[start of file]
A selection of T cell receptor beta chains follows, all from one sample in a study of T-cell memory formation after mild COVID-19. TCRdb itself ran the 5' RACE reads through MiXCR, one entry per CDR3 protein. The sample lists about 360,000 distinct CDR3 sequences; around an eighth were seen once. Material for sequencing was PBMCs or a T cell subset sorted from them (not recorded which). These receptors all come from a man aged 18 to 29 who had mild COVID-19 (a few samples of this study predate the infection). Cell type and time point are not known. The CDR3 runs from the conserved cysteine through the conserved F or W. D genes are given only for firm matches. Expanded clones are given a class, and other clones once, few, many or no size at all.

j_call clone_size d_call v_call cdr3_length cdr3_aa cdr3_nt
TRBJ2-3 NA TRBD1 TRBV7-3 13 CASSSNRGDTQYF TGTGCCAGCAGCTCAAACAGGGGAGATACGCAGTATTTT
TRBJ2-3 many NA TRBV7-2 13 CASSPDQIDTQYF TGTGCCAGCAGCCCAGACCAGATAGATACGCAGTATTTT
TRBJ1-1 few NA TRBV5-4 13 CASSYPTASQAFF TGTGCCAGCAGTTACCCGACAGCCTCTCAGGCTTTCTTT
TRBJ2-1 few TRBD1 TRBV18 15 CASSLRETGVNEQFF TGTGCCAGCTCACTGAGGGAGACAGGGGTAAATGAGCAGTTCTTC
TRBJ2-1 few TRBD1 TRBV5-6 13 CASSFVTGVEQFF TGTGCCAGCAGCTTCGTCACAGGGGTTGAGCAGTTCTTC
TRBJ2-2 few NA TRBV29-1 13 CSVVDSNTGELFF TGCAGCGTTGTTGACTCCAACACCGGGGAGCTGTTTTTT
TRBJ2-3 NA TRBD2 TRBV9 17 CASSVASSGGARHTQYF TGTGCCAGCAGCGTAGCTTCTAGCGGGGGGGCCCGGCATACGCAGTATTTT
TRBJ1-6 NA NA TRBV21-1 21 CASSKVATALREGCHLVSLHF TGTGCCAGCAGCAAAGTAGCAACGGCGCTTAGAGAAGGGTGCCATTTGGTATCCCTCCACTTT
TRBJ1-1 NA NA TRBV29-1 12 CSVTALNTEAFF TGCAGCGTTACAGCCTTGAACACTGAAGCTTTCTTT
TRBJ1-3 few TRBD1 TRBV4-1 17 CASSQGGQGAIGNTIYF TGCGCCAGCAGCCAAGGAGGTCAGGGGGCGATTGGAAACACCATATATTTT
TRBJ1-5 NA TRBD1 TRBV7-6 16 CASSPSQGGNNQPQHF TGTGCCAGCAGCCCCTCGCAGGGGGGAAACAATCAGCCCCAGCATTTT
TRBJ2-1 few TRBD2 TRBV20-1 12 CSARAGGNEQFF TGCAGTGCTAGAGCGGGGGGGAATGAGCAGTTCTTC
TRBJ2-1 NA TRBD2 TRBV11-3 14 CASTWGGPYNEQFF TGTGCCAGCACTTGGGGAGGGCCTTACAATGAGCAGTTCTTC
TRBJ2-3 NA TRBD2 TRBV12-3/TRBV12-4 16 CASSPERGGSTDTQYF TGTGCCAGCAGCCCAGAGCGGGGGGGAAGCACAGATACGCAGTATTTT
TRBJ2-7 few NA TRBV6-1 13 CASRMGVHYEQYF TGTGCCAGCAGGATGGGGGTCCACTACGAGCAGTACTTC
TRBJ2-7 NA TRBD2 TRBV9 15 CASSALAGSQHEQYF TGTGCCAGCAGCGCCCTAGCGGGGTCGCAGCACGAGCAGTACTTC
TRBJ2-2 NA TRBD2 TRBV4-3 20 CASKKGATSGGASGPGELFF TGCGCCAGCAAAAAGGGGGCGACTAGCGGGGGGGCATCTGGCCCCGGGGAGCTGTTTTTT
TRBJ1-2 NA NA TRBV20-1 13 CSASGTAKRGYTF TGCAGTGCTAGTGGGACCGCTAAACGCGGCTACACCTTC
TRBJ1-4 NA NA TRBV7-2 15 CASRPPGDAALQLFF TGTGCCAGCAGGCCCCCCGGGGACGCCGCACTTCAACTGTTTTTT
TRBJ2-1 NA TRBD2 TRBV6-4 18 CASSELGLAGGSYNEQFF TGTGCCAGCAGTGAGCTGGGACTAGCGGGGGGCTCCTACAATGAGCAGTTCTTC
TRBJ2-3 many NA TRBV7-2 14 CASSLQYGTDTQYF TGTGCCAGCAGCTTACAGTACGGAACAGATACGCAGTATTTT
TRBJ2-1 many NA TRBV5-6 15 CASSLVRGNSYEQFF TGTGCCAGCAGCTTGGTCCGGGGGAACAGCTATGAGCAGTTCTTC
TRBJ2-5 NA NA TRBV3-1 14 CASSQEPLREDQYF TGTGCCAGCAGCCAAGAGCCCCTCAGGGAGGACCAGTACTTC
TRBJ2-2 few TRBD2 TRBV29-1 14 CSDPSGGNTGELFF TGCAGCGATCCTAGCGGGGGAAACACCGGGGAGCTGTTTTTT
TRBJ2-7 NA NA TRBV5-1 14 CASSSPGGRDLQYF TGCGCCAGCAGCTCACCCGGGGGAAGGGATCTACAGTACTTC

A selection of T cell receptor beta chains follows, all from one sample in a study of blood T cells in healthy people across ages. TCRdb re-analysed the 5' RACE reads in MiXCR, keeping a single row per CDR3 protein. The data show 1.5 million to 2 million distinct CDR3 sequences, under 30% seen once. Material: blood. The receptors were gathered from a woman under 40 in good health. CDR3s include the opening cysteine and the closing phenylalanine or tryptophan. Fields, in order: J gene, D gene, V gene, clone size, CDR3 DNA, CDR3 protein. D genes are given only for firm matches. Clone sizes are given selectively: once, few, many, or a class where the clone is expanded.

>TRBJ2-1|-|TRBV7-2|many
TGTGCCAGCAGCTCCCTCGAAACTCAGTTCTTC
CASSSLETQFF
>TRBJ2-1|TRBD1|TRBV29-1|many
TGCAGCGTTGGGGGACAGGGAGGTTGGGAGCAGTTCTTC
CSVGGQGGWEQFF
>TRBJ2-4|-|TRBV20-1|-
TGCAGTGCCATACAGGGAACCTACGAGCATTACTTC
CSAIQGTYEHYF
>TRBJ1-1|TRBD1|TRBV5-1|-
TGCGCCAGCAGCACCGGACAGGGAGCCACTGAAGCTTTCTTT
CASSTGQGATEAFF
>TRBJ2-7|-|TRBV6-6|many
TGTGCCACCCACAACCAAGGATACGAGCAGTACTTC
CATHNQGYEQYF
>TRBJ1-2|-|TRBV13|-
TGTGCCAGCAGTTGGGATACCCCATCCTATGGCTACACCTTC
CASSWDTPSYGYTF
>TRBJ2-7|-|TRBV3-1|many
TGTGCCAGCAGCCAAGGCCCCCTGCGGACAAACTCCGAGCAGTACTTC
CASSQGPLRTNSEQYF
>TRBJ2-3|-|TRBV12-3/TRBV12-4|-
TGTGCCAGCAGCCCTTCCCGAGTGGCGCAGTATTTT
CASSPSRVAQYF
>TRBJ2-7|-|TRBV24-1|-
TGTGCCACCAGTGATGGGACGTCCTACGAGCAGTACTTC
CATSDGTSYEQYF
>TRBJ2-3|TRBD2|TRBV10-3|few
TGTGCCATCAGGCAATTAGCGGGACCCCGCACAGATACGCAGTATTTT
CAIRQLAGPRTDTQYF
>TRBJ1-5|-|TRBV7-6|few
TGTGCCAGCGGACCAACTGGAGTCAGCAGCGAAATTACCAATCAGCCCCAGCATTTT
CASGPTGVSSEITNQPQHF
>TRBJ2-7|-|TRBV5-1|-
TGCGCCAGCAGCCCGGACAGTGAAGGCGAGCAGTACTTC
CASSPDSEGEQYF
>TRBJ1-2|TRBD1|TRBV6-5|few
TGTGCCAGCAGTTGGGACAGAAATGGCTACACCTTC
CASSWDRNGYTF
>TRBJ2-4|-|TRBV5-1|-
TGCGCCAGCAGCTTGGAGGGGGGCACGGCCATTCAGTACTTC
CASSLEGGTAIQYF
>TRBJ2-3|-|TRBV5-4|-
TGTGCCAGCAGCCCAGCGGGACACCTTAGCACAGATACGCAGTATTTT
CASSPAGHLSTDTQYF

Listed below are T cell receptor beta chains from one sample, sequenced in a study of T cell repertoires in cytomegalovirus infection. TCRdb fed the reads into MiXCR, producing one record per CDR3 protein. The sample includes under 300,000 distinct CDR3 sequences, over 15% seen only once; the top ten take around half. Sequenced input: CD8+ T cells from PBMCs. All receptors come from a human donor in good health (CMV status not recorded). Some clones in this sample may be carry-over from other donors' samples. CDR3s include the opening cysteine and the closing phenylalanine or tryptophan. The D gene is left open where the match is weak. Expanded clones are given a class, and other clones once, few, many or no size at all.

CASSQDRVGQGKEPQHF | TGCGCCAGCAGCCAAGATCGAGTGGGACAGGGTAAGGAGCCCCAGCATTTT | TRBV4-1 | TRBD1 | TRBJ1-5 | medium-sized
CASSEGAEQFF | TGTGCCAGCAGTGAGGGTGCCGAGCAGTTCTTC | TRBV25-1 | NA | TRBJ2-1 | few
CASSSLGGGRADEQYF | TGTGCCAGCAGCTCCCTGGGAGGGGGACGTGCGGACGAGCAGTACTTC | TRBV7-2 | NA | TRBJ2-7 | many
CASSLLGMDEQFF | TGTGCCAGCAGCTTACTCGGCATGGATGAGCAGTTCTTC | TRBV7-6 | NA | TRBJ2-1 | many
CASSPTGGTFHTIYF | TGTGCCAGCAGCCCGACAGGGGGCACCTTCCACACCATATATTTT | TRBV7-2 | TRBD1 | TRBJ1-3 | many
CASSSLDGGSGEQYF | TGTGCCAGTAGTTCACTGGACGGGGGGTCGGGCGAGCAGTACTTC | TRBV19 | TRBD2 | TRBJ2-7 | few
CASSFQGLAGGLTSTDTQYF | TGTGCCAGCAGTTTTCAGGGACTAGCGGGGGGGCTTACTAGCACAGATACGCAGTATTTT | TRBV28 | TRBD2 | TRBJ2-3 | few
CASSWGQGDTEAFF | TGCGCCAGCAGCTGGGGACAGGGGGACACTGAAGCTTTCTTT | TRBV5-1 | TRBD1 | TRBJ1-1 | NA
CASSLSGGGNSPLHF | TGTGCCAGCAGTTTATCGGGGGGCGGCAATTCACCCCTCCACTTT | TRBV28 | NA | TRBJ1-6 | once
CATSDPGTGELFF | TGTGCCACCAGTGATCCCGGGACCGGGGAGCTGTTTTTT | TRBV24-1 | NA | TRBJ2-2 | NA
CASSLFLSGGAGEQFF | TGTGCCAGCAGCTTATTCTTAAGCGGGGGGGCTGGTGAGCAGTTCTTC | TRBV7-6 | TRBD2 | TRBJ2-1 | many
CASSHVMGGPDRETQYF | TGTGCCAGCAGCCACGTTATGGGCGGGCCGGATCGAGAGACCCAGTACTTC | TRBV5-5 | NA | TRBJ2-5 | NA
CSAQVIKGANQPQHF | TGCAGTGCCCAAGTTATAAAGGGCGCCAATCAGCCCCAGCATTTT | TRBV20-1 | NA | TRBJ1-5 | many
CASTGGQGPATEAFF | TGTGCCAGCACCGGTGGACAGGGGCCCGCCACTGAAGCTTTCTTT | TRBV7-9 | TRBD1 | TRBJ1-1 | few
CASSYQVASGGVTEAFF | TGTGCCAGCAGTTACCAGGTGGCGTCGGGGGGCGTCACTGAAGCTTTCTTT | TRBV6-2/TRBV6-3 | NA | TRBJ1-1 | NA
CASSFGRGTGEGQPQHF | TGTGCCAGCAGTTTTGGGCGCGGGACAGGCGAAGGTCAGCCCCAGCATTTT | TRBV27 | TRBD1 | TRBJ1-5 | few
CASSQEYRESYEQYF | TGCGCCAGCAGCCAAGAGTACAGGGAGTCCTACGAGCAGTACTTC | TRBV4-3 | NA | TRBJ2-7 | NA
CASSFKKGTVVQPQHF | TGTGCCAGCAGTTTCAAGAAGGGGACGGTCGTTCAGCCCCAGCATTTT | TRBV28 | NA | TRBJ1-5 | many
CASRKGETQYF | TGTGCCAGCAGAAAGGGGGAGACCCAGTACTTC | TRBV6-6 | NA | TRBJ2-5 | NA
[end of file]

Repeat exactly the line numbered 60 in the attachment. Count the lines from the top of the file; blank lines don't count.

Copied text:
TGTGCCAGCGGACCAACTGGAGTCAGCAGCGAAATTACCAATCAGCCCCAGCATTTT